Monday, July 25, 2011

Women in Revolt: A Review

In 1970, famed pop artist, dabbler, and amateur film producer Andy Warhol embarked upon his latest project. Entitled Women in Revolt, it was a deliberate counter-attack on radical feminist Valerie Solanas, Warhol’s would-be-assassin, whose assault with a handgun nearly killed its intended target. A parody of the hot button issue of its time, Women’s Liberation, the film gets in a few digs at its expense. Members of the movement endlessly rake men over the coals, advancing lesbianism as the only sensible alternative. Yet, they still backslide routinely, engaging in sexual relationships with men. Each abandons her career for the sake of the movement, but can’t seem to abandon old habits, either.

Women in Revolt, like most movies bankrolled by Warhol, is more interesting in concept than in reality. The primary players are painfully bad actors and actresses with not even an ounce of formal training. Its dialogue is campy at best and the plot is over-the-top. The sound quality and cinematography is typically abysmal. What is interesting, however, is that the film’s three starring roles are all played by transwomen: Candy Darling, Jackie Curtis, and Holly Woodlawn. This would be novel casting even today. In so doing, Director Paul Morrissey sought to make a statement—this small, but motivated group of radical feminists had all been born biologically male. To Morrissey, their anger at men is grounded internally and has little to do with outward political ideology or stated purpose.

It is worth examining the strange bedfellows arrangement between producer and director. Warhol was nominally liberal, but largely apolitical. Morrissey, however, was a self-professed political conservative and right-wing activist. Uniting the two together was their shared Roman Catholicism, which both regularly observed. Director Morrissey may have intended to show Feminism as amoral and dangerous, while Warhol might simply have been bitter at the woman who nearly killed him. Regardless of motive, with time each major character will be shown as hypocritical, shrill, and self-destructive. Some will achieve greater success in their lives and some will not. None will escape unscathed.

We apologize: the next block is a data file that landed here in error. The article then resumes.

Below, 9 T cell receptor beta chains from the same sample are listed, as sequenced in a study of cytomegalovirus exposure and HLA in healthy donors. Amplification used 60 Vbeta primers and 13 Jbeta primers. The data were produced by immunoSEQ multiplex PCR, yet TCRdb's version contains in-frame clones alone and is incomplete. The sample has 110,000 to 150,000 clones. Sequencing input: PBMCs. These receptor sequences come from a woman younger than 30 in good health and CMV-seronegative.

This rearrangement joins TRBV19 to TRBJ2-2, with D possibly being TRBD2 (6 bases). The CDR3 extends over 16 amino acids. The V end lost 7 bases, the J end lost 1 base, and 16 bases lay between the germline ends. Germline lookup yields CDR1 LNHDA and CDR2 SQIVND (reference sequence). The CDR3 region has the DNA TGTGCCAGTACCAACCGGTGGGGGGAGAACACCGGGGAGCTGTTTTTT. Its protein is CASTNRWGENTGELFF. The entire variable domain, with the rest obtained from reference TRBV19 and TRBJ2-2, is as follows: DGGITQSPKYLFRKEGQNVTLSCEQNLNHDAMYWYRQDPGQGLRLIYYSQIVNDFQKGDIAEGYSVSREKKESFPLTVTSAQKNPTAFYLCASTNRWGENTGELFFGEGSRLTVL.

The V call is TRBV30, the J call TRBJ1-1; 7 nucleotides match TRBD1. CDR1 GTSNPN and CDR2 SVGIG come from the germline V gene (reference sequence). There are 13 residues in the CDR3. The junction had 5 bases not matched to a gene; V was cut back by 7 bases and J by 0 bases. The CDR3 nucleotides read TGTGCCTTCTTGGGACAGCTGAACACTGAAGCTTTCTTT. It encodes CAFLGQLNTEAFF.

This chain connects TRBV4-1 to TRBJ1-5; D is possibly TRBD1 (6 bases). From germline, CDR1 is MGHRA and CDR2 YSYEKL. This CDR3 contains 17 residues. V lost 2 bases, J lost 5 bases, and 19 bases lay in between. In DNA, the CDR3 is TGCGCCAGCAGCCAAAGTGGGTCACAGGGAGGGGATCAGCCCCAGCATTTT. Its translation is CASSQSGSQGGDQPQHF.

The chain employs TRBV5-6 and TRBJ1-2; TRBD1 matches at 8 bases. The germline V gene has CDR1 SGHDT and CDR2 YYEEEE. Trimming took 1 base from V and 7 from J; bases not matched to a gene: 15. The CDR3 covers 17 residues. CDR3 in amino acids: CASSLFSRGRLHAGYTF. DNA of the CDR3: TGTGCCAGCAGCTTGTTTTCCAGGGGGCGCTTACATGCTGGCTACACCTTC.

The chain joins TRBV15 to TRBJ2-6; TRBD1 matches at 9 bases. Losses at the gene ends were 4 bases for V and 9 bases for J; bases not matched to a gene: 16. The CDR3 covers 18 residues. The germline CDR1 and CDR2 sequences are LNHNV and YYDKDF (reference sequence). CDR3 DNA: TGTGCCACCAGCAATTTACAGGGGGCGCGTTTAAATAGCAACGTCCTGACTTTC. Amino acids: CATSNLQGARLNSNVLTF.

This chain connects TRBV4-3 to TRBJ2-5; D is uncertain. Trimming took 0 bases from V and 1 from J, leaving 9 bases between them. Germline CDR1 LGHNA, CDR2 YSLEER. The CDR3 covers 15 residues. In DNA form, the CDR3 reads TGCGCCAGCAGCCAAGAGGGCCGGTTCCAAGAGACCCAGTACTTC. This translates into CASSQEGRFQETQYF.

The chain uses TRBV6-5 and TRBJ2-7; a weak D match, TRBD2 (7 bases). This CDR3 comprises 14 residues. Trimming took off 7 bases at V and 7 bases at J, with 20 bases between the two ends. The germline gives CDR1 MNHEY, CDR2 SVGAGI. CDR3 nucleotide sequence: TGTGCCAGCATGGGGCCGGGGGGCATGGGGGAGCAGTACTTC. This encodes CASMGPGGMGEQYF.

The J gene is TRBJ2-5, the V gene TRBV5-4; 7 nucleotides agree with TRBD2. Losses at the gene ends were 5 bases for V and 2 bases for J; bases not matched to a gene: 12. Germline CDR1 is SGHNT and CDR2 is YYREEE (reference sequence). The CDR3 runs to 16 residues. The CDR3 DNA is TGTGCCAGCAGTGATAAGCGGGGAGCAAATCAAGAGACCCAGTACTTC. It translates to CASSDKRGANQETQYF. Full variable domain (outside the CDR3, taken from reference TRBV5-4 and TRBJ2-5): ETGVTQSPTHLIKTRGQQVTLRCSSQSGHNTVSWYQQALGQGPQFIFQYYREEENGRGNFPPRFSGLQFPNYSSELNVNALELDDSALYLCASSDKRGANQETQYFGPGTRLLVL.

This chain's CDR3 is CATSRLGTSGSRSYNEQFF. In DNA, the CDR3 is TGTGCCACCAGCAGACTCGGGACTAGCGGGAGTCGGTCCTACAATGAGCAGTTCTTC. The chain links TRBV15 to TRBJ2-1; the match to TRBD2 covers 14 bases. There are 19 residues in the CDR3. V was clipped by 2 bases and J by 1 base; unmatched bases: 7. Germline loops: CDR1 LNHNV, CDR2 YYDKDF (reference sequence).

To the women of PIG (Politically Involved Girls), an obvious reference to Solanas and her infamous SCUM Manifesto, men are to be treated with repugnance and hatred. Jackie Curtis sprays her clothesless male conquest with air freshener, seeking to counteract the filth, a look of repulsion on her face. Candy Darling has earlier engaged in an incestuous relationship with her brother, a negative experience that has led her towards female empowerment. Holly Woodlawn is nominally along for the ride, but her nymphomaniac tendencies are graphically and frequently on display during group meetings. One sees much furious condemnation at men and past abuse, but not much action. The only exception to this constant verbal hyperbole is when two group members attempt to perform an unwanted and rather invasive posterior cleansing procedure on a nearby workman.

Underneath the action on screen is a significant amount of subtext. The openly gay Warhol eroticses the male body in his choice of camera shots. A movie apparently intended to de-emphasize and even denigrate the male form instead is filmed to resemble lurid, sexualized voyeurism. Each protagonist by her very identity blurs the lines between male behavior and female behavior, male desires and female desires. Are we to believe that Women’s Liberation is penis envy writ large? If so, then the screenplay and the presence of its three main characters dump further irony on top of it. Women in Revolt becomes an unintentional study in queer identity and its confusing contrasts. Straightforward narrative and political viewpoint is neither simple, nor even possible here. Though it may always cater to a very specific audience, the film showcases the paradoxes and conundrums of its day and ours. We may all not be what we appear.

Article first published as Movie Review: Women in Revolt on Blogcritics.

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